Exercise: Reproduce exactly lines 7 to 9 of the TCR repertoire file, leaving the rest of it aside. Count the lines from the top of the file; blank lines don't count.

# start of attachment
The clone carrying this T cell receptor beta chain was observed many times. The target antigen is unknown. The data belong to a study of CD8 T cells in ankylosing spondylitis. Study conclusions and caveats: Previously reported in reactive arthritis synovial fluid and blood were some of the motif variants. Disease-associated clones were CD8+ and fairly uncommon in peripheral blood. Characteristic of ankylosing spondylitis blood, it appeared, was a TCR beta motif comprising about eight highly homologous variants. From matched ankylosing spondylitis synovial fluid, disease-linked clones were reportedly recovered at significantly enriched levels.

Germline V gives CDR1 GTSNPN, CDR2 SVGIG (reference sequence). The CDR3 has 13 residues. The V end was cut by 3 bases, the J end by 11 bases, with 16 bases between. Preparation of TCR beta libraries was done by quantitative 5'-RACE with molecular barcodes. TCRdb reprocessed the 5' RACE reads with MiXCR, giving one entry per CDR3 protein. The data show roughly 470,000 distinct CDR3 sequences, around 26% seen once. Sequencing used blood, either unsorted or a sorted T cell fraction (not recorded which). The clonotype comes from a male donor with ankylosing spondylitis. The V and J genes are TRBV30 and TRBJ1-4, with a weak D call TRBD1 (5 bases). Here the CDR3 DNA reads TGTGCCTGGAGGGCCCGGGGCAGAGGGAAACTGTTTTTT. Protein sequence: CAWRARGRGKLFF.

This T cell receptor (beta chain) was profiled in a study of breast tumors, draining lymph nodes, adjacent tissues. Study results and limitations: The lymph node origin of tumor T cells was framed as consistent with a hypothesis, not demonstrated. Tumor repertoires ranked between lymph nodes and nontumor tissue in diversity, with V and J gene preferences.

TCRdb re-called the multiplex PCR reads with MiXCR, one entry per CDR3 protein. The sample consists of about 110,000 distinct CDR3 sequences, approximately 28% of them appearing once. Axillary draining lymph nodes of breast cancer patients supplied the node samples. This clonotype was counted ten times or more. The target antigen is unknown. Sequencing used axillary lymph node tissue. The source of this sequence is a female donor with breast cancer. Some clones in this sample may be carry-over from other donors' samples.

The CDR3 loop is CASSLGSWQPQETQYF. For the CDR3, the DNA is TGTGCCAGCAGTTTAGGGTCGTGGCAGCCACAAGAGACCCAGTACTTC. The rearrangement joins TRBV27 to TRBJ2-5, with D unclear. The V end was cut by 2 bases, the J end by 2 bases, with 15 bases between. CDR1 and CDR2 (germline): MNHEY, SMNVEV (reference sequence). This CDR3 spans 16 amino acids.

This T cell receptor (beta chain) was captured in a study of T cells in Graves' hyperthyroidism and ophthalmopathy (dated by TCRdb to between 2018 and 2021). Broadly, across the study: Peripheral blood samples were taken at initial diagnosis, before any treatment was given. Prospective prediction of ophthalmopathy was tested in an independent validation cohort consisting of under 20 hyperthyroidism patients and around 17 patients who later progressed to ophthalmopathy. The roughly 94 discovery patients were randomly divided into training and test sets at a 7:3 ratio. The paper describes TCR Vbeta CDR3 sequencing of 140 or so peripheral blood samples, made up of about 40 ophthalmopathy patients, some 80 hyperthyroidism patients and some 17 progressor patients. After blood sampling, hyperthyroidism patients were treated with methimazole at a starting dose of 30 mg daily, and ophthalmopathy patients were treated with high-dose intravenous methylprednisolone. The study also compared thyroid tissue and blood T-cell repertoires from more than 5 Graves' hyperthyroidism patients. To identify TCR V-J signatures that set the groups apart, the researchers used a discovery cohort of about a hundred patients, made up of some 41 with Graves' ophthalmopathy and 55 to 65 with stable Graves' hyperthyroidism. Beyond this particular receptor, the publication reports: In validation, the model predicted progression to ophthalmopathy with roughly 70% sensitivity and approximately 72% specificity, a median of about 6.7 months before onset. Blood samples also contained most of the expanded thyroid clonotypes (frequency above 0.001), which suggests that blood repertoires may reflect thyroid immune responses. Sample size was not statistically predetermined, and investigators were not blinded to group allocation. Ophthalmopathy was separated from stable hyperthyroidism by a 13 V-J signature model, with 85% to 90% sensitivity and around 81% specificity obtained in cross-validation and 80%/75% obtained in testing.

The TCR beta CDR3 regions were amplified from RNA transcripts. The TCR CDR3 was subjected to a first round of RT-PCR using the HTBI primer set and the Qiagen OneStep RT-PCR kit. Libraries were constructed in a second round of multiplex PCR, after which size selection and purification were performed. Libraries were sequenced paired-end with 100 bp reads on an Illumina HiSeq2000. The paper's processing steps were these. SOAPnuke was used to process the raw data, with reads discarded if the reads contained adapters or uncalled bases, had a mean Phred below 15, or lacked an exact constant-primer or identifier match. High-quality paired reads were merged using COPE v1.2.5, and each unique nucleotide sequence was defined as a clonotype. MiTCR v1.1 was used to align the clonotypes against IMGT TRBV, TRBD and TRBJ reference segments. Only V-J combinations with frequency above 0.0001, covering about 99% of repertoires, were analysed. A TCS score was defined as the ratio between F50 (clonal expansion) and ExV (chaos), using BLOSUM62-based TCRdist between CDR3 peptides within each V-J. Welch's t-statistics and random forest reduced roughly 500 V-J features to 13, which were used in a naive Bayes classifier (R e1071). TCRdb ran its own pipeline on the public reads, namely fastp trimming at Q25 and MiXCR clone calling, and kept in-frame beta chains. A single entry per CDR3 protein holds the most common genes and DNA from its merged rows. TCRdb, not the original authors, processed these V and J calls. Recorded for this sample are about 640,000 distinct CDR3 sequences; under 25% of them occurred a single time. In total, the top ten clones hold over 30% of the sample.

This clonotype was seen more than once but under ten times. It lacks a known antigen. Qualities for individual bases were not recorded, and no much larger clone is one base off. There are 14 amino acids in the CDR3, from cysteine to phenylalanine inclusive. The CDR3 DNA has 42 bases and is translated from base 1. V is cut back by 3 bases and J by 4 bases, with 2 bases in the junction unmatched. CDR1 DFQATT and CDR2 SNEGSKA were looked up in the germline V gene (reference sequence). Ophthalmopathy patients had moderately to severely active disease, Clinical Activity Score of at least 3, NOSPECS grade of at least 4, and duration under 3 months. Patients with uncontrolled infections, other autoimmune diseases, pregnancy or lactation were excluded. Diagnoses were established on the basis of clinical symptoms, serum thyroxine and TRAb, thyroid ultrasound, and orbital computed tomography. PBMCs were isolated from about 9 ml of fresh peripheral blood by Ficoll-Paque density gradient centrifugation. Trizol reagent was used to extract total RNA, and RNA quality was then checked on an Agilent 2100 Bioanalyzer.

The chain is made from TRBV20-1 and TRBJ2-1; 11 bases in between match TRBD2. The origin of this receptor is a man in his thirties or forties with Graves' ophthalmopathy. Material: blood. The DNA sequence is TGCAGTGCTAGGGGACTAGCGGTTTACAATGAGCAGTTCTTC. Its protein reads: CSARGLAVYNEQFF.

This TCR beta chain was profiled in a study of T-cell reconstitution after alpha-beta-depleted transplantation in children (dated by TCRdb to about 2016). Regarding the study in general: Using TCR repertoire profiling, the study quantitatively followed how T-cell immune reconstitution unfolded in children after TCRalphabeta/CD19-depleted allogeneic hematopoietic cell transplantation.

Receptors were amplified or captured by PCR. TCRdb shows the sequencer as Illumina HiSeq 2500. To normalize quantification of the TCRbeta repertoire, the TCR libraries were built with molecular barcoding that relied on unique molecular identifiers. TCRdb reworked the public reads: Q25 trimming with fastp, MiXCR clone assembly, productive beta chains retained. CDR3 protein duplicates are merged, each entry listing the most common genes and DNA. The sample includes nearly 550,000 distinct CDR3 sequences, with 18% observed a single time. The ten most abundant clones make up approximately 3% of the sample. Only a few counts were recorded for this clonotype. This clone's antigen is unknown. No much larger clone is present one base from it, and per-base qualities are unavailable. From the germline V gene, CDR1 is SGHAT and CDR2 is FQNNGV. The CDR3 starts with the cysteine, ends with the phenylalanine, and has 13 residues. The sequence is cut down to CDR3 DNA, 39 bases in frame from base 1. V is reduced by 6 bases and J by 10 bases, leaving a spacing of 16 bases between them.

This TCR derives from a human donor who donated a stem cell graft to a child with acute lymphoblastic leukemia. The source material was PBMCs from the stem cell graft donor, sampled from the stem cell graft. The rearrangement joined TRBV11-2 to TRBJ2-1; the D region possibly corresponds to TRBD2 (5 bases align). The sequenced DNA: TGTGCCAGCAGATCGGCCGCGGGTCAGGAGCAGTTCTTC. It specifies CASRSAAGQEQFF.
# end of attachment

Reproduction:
The TCR beta CDR3 regions were amplified from RNA transcripts. The TCR CDR3 was subjected to a first round of RT-PCR using the HTBI primer set and the Qiagen OneStep RT-PCR kit. Libraries were constructed in a second round of multiplex PCR, after which size selection and purification were performed. Libraries were sequenced paired-end with 100 bp reads on an Illumina HiSeq2000. The paper's processing steps were these. SOAPnuke was used to process the raw data, with reads discarded if the reads contained adapters or uncalled bases, had a mean Phred below 15, or lacked an exact constant-primer or identifier match. High-quality paired reads were merged using COPE v1.2.5, and each unique nucleotide sequence was defined as a clonotype. MiTCR v1.1 was used to align the clonotypes against IMGT TRBV, TRBD and TRBJ reference segments. Only V-J combinations with frequency above 0.0001, covering about 99% of repertoires, were analysed. A TCS score was defined as the ratio between F50 (clonal expansion) and ExV (chaos), using BLOSUM62-based TCRdist between CDR3 peptides within each V-J. Welch's t-statistics and random forest reduced roughly 500 V-J features to 13, which were used in a naive Bayes classifier (R e1071). TCRdb ran its own pipeline on the public reads, namely fastp trimming at Q25 and MiXCR clone calling, and kept in-frame beta chains. A single entry per CDR3 protein holds the most common genes and DNA from its merged rows. TCRdb, not the original authors, processed these V and J calls. Recorded for this sample are about 640,000 distinct CDR3 sequences; under 25% of them occurred a single time. In total, the top ten clones hold over 30% of the sample.

This clonotype was seen more than once but under ten times. It lacks a known antigen. Qualities for individual bases were not recorded, and no much larger clone is one base off. There are 14 amino acids in the CDR3, from cysteine to phenylalanine inclusive. The CDR3 DNA has 42 bases and is translated from base 1. V is cut back by 3 bases and J by 4 bases, with 2 bases in the junction unmatched. CDR1 DFQATT and CDR2 SNEGSKA were looked up in the germline V gene (reference sequence). Ophthalmopathy patients had moderately to severely active disease, Clinical Activity Score of at least 3, NOSPECS grade of at least 4, and duration under 3 months. Patients with uncontrolled infections, other autoimmune diseases, pregnancy or lactation were excluded. Diagnoses were established on the basis of clinical symptoms, serum thyroxine and TRAb, thyroid ultrasound, and orbital computed tomography. PBMCs were isolated from about 9 ml of fresh peripheral blood by Ficoll-Paque density gradient centrifugation. Trizol reagent was used to extract total RNA, and RNA quality was then checked on an Agilent 2100 Bioanalyzer.

The chain is made from TRBV20-1 and TRBJ2-1; 11 bases in between match TRBD2. The origin of this receptor is a man in his thirties or forties with Graves' ophthalmopathy. Material: blood. The DNA sequence is TGCAGTGCTAGGGGACTAGCGGTTTACAATGAGCAGTTCTTC. Its protein reads: CSARGLAVYNEQFF.